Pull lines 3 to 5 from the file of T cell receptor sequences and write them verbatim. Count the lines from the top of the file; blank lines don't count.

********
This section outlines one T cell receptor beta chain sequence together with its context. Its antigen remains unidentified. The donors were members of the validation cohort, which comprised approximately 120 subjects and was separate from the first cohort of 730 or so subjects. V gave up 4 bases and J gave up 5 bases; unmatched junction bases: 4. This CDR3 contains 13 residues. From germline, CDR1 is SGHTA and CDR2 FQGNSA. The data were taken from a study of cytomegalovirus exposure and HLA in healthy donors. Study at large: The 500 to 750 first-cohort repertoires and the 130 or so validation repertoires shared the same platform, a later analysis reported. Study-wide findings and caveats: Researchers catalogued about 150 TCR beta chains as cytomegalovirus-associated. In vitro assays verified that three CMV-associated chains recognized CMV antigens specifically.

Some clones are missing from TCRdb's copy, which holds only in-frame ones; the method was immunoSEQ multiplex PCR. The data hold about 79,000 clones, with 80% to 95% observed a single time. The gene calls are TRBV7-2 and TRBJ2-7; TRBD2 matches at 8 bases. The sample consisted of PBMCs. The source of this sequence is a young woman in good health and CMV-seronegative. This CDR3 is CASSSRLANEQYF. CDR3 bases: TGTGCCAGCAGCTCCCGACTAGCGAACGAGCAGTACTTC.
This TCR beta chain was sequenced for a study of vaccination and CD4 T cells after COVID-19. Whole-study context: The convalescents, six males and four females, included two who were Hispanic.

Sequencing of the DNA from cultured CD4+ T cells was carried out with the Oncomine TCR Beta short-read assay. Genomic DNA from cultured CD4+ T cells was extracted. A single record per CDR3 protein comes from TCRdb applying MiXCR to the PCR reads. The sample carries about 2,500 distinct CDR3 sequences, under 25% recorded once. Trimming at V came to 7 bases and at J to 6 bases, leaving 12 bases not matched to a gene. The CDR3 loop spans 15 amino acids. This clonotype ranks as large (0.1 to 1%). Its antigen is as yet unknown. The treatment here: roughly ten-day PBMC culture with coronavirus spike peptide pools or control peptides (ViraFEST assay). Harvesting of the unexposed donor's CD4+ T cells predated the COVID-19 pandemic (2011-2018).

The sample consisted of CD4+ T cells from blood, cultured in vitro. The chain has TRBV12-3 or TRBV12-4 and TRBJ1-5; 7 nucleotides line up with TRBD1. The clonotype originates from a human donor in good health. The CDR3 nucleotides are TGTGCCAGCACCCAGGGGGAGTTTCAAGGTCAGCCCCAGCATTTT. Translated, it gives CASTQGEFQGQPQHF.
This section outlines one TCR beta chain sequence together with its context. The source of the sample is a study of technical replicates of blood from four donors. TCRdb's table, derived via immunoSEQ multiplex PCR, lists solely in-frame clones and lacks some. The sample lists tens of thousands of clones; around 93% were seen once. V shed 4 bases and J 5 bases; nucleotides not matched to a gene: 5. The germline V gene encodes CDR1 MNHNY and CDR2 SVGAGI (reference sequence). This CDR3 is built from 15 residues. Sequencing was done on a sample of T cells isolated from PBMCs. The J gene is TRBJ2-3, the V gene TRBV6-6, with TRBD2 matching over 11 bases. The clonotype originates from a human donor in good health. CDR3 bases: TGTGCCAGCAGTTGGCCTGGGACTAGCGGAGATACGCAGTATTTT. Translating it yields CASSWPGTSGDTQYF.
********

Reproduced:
This TCR beta chain was sequenced for a study of vaccination and CD4 T cells after COVID-19. Whole-study context: The convalescents, six males and four females, included two who were Hispanic.

Sequencing of the DNA from cultured CD4+ T cells was carried out with the Oncomine TCR Beta short-read assay. Genomic DNA from cultured CD4+ T cells was extracted. A single record per CDR3 protein comes from TCRdb applying MiXCR to the PCR reads. The sample carries about 2,500 distinct CDR3 sequences, under 25% recorded once. Trimming at V came to 7 bases and at J to 6 bases, leaving 12 bases not matched to a gene. The CDR3 loop spans 15 amino acids. This clonotype ranks as large (0.1 to 1%). Its antigen is as yet unknown. The treatment here: roughly ten-day PBMC culture with coronavirus spike peptide pools or control peptides (ViraFEST assay). Harvesting of the unexposed donor's CD4+ T cells predated the COVID-19 pandemic (2011-2018).

The sample consisted of CD4+ T cells from blood, cultured in vitro. The chain has TRBV12-3 or TRBV12-4 and TRBJ1-5; 7 nucleotides line up with TRBD1. The clonotype originates from a human donor in good health. The CDR3 nucleotides are TGTGCCAGCACCCAGGGGGAGTTTCAAGGTCAGCCCCAGCATTTT. Translated, it gives CASTQGEFQGQPQHF.